HELPING TO MAKE BANKING SAFER AND EASIER
The financial services industry is leading the way in using new technologies to provide better, faster, safer service to
the millions of people who depend on the banking system. It helps to know about some of these changes - what they are, how
they work and what they mean to you.
In October 2004, the Check Clearing for the 21st Century Act became law. Now known simply as Check 21, it provides a new
option to traditional check clearing, which involved physical transportation of the check, across town or across the country.
The new option is legal acceptance of a paper reproduction of an original check, called a "substitute check." This substitute
check is produced from a digital image of the original check, is the legal equivalent of the original check, and includes all
the information contained on the original.
The improvements brought about through Check 21 allow for faster payment processing and even better service to you, the
banking customer. A few of the benefits include:
- Faster check clearing
- Decreased fraud
- Less paper
Besides Check 21, you may already have experienced two other emerging payment practices, and each is an example of "check
conversion," which uses the automated clearinghouse, or ACH, system.
In the first example, a retailer converts a paper check into an electronic ACH payment on the spot. In this situation, if
you've written a check for a purchase, you are handed the check back immediately after it is converted into an electronic ACH
payment at the store or shop.
In the second example, regular billers (telephone, utilities and credit card providers, for example) convert your check
payments into electronic payments. The check has been "converted" to an electronic format, and you won't receive a copy of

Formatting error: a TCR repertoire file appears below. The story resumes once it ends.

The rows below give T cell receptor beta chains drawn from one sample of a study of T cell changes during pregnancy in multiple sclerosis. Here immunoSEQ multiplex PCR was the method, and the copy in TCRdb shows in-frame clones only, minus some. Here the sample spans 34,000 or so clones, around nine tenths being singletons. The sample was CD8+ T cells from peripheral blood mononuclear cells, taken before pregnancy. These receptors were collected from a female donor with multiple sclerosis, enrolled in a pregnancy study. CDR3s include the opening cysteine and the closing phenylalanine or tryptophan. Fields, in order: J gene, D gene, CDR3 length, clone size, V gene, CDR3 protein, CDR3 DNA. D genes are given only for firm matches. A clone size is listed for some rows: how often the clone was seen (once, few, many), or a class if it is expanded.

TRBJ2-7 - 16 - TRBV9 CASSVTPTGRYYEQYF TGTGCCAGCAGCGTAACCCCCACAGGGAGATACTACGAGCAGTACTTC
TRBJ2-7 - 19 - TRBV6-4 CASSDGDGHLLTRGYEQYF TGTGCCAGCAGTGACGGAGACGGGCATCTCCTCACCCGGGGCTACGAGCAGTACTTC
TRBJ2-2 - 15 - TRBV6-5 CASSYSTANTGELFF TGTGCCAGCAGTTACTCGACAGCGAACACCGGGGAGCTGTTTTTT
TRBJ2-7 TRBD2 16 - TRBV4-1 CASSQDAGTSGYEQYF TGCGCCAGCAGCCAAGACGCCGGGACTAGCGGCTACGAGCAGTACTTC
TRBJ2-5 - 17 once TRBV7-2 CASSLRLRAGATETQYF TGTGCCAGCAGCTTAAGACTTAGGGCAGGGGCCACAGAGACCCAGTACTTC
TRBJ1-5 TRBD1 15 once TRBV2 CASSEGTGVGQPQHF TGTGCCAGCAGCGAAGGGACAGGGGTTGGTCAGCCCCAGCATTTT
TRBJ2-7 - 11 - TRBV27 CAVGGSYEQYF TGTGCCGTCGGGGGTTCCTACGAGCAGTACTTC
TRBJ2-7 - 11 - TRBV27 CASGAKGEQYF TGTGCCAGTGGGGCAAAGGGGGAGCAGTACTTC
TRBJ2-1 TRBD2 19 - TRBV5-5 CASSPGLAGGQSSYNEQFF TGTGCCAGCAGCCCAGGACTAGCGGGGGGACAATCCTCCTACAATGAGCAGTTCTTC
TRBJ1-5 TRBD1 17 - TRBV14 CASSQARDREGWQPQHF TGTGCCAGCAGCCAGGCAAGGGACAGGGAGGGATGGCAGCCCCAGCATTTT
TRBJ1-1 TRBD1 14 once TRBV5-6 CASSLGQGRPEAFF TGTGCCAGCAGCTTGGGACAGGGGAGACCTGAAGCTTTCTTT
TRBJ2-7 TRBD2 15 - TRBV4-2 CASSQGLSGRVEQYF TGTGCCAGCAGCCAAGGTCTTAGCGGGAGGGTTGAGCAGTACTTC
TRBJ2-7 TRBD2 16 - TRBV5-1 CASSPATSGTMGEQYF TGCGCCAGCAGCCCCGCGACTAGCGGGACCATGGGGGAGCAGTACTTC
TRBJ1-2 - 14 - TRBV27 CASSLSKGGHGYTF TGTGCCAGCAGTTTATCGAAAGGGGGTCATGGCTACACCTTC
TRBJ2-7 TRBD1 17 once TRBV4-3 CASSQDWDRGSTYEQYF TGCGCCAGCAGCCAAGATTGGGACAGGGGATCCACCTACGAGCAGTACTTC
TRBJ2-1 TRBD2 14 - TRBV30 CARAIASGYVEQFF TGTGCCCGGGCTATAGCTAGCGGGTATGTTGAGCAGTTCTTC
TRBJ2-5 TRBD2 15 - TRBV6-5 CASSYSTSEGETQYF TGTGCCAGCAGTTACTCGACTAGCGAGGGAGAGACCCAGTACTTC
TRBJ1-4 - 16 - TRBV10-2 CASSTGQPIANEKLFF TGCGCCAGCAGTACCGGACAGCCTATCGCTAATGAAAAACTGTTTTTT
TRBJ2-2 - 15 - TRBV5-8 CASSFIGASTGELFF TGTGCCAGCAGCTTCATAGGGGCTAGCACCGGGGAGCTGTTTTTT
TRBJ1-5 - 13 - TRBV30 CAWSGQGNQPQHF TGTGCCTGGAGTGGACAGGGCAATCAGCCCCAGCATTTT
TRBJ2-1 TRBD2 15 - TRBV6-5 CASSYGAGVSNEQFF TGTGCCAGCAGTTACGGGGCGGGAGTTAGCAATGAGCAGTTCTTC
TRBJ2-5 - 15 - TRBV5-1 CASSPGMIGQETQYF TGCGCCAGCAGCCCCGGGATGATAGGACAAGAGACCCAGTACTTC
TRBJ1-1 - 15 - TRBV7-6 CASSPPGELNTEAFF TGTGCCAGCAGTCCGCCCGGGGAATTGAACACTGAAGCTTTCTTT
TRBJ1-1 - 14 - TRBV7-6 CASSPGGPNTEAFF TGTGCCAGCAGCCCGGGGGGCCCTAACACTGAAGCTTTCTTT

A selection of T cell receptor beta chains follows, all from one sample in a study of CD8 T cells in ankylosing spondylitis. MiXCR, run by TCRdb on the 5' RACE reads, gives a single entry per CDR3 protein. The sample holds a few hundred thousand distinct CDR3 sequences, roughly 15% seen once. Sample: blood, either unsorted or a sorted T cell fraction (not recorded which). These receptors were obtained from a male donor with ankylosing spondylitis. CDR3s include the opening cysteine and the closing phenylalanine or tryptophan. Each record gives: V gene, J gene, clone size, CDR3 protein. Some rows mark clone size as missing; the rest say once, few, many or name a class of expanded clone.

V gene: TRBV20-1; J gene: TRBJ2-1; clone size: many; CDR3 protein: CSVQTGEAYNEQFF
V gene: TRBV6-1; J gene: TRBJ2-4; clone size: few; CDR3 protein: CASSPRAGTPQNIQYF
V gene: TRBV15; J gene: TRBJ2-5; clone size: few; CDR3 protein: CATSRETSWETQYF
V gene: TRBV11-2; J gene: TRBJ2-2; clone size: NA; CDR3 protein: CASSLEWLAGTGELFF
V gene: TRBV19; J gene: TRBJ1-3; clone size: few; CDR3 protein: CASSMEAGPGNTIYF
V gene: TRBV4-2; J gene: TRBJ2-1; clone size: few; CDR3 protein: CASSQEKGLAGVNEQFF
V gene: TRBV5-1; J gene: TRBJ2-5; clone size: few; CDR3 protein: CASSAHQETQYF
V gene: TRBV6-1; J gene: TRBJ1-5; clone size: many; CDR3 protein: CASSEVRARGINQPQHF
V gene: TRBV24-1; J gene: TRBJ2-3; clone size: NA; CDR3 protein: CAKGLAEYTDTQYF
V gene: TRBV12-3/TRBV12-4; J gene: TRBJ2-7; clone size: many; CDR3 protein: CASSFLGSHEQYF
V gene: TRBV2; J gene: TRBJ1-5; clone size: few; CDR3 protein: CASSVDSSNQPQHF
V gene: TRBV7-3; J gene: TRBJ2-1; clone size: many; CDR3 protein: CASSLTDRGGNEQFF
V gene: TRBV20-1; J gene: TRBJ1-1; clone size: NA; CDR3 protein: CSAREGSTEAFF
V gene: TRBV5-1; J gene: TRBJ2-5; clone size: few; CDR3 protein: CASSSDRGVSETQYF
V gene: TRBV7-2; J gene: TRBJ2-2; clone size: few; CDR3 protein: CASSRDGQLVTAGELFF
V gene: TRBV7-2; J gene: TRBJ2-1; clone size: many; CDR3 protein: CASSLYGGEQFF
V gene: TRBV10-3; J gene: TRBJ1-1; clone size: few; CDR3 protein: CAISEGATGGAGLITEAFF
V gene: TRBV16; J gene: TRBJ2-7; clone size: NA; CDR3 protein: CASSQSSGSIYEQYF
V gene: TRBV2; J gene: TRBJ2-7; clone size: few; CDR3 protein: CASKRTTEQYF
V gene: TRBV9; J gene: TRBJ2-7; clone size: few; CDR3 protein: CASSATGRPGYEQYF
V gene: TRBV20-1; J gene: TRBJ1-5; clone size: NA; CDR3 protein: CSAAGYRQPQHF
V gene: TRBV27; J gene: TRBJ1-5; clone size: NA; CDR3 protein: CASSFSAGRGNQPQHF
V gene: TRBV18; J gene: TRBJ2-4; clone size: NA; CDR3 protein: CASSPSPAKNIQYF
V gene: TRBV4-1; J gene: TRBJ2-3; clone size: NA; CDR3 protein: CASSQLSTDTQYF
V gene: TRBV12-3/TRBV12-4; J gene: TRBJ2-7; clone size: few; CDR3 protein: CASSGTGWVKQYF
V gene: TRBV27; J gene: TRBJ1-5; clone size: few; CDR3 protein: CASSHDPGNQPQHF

the original check. The payment will be reflected in your bank statement, which becomes the legally accepted proof of your
Electronic Funds Transfer
EFT, which includes debit cards, ATMs and online banking, uses computer technology as a substitute for paper transactions,
offering consumers practical alternatives to paper banking:
- Automated Teller Machines (ATMs) can handle withdrawals, deposits or transfer of funds between accounts, 24
hours a day, from remote locations.
- Direct Deposit lets you deposit paychecks, Social Security checks and other regular payments directly into your
account. You can also use it for automatic payment of regular bills, such as insurance or mortgage payments.
- Pay-by-Phone Systems allow you to make certain transactions over the phone.
- Personal Computer Banking, also called Online Banking or Home Banking, makes your personal account information
available through your home computer.
- Point-of-Sale Transfers let you pay for goods and services with a debit card. Transfers from your account to the
store's account under this payment system are very fast (see Sidebar, Less "Float").
Faster Processing Can Mean Less "Float"
Electronic payments clear much faster than paper checks. Consumers who are accustomed to "playing the float" - the time
between when you write the check and when the money is actually removed from your account - will need to be aware of this.
With electronic banking, whether in the form of substitute checks, check conversion or EFT, the float can be substantially
reduced. What the experts advise: make sure you have enough money in your account when you write the check or authorize any
other transaction. This will ensure that you avoid bounced checks and the fees they can incur.
It's important to keep track of your checking account transactions. Good account management is the best way to safeguard
against bounced checks. The best rule to follow: if you do not have the money, don't write the check.
If you want to learn more, contact the resources listed below.